Intel Demonstrates Self-Refreshing Screen, Promises Extra Hour of Power

Everyone knows that a notebook’s screen draws even more power than its CPU, but though we’ve seen some moves toward lower-power LED backlights in the past few years, a typical notebook display still requires near constant input from the computer, even if the picture doesn’t change by even one pixel.

With a typical LCD panel refreshing itself 60 times per second, the CPU and video card are required to re-send that signal every time, which makes it difficult for them to go into a low power state when you’re just staring at your desktop thinking. Fortunately, Intel has come up with a solution to the power-sucking problem, the amazing self-refreshing screen.

In partnership with panel-makers like LG, which is selling its thin-bezeled Shuriken displays to a number of Ultrabook OEMs, Intel has developed a standard which allows your notebook screen to keep displaying the same image — in effect, refreshing itself — while the CPU goes into a low-power sleep state. This will help save precious CPU cycles during moments where you’re doing something like watching a photo slideshow or just staring idly at a blank page, waiting for some ideas to come into your head. Intel estimates that this power-savings could result in 45 minutes to an hour of additional battery life on a typical Ultrabook.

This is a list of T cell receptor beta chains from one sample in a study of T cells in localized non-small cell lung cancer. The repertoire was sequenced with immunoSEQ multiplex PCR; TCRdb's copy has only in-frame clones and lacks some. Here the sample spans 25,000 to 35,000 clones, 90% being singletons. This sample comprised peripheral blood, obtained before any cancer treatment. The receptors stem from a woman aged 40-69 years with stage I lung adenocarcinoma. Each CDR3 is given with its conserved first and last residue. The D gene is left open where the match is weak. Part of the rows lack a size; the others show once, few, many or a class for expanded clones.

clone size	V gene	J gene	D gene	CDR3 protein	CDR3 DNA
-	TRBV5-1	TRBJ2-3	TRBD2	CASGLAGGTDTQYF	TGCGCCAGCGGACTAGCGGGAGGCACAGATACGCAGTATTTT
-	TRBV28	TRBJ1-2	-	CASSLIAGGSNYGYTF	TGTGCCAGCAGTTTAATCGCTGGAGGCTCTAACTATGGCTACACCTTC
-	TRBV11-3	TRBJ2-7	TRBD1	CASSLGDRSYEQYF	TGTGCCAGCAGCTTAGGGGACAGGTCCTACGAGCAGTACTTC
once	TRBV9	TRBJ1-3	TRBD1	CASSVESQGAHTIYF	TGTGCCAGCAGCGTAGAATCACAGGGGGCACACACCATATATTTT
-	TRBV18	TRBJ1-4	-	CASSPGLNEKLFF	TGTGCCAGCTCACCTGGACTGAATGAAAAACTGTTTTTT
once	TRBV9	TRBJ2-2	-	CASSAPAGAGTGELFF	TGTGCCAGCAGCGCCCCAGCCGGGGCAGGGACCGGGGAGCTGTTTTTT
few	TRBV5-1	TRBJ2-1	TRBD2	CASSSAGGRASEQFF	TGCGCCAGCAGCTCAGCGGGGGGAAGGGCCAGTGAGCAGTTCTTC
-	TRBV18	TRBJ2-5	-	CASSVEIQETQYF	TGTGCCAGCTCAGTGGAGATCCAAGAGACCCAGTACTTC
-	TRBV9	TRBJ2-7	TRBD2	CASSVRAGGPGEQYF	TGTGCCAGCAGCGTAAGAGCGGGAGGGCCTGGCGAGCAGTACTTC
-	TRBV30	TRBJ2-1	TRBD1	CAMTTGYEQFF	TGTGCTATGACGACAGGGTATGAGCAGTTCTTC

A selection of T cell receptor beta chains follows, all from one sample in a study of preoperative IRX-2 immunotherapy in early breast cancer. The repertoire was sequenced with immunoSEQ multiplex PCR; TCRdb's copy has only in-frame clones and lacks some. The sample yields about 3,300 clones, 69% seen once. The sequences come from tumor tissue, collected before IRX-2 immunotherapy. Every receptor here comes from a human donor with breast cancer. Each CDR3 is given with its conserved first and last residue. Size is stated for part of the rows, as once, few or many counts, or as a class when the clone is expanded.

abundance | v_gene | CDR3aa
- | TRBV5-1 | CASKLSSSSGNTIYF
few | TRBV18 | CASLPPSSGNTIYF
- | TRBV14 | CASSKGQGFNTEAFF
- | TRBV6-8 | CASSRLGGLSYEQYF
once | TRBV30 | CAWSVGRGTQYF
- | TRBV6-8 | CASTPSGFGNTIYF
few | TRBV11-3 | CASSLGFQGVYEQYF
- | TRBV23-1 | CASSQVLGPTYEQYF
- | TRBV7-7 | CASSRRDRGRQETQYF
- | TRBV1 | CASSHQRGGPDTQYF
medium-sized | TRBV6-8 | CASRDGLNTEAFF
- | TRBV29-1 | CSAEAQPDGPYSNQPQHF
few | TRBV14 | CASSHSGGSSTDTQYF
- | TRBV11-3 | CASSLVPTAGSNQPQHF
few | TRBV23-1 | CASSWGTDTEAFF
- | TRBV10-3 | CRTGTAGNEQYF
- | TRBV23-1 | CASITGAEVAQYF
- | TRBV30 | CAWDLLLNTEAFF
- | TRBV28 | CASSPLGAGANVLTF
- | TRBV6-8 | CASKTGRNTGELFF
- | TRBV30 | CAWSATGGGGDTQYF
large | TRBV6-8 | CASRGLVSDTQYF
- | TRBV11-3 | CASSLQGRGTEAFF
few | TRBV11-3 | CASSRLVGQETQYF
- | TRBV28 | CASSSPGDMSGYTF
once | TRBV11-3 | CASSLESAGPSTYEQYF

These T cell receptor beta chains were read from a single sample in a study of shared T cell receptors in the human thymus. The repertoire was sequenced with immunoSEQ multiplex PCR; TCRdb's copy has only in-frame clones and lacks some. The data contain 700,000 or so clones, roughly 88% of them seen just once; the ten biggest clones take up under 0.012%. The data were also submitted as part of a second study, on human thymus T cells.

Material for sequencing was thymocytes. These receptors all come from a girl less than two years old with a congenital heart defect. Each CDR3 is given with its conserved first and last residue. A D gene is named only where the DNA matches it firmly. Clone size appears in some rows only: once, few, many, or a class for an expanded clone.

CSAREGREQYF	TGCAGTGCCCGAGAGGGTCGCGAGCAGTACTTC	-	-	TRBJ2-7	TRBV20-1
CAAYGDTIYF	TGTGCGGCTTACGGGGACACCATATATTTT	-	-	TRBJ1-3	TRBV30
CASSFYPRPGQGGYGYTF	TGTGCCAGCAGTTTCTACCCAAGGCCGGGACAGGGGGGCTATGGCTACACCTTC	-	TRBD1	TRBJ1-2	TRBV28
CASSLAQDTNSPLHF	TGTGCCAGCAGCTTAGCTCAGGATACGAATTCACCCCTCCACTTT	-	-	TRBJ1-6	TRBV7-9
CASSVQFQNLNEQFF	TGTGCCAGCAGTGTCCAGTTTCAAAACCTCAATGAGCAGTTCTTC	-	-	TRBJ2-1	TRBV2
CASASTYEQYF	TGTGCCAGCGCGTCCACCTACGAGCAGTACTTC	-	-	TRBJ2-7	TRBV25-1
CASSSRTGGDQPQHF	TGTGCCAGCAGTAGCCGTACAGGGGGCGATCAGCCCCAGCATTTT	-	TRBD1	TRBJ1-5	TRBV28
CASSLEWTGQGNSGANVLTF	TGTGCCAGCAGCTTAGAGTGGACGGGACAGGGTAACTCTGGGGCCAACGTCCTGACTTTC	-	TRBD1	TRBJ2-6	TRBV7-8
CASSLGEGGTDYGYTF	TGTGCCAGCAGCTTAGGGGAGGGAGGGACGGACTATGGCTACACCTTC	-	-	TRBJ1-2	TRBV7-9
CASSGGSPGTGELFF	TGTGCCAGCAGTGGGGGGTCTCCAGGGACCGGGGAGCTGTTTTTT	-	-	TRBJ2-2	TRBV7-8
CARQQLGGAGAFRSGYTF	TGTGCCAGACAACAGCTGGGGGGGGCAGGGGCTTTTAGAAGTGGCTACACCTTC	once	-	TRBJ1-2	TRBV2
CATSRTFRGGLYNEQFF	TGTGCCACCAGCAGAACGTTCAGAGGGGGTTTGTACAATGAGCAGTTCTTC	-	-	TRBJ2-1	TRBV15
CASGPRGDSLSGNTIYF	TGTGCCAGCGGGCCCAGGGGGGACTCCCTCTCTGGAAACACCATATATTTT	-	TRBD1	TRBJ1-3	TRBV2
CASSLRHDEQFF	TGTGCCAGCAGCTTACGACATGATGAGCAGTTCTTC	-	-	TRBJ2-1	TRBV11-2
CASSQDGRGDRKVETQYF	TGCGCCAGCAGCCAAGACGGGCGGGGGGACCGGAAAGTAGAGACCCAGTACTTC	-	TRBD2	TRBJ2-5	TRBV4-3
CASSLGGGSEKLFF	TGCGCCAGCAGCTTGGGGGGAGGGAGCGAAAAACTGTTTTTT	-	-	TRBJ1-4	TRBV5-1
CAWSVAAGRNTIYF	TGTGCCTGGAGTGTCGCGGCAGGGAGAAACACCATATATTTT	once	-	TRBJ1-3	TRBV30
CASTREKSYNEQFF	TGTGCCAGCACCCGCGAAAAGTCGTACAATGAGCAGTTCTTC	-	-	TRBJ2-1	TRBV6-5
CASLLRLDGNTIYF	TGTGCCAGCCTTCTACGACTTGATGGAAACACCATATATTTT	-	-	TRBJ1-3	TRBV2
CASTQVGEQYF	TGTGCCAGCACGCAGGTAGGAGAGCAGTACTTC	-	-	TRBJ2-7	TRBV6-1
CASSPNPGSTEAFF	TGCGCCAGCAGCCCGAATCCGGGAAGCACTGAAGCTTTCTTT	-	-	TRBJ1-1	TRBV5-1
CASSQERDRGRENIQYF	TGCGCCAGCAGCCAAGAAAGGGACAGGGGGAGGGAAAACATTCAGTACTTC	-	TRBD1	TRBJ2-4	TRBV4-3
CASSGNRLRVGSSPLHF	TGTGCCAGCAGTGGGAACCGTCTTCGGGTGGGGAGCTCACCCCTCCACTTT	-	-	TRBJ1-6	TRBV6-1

At the IDF Day 2 Keynote, Intel’s Mooley Eden showed a demo with both a traditional LVS screen and a self-refreshing display hooked up to the same PC, showing the same content. The self-refreshing panel continued to show its content even after it was unplugged from the computer and unable to receive refreshed data. Eden said that self-refreshing displays should be the standard for Ultrabooks within two years time.

Check out the video below to see a self-refreshing display in action.

Avram Piltch
Avram Piltch
The official Geeks Geek, as his weekly column is titled, Avram Piltch has guided the editorial and production of since 2007. With his technical knowledge and passion for testing, Avram programmed several of LAPTOP's real-world benchmarks, including the LAPTOP Battery Test. He holds a master’s degree in English from NYU.
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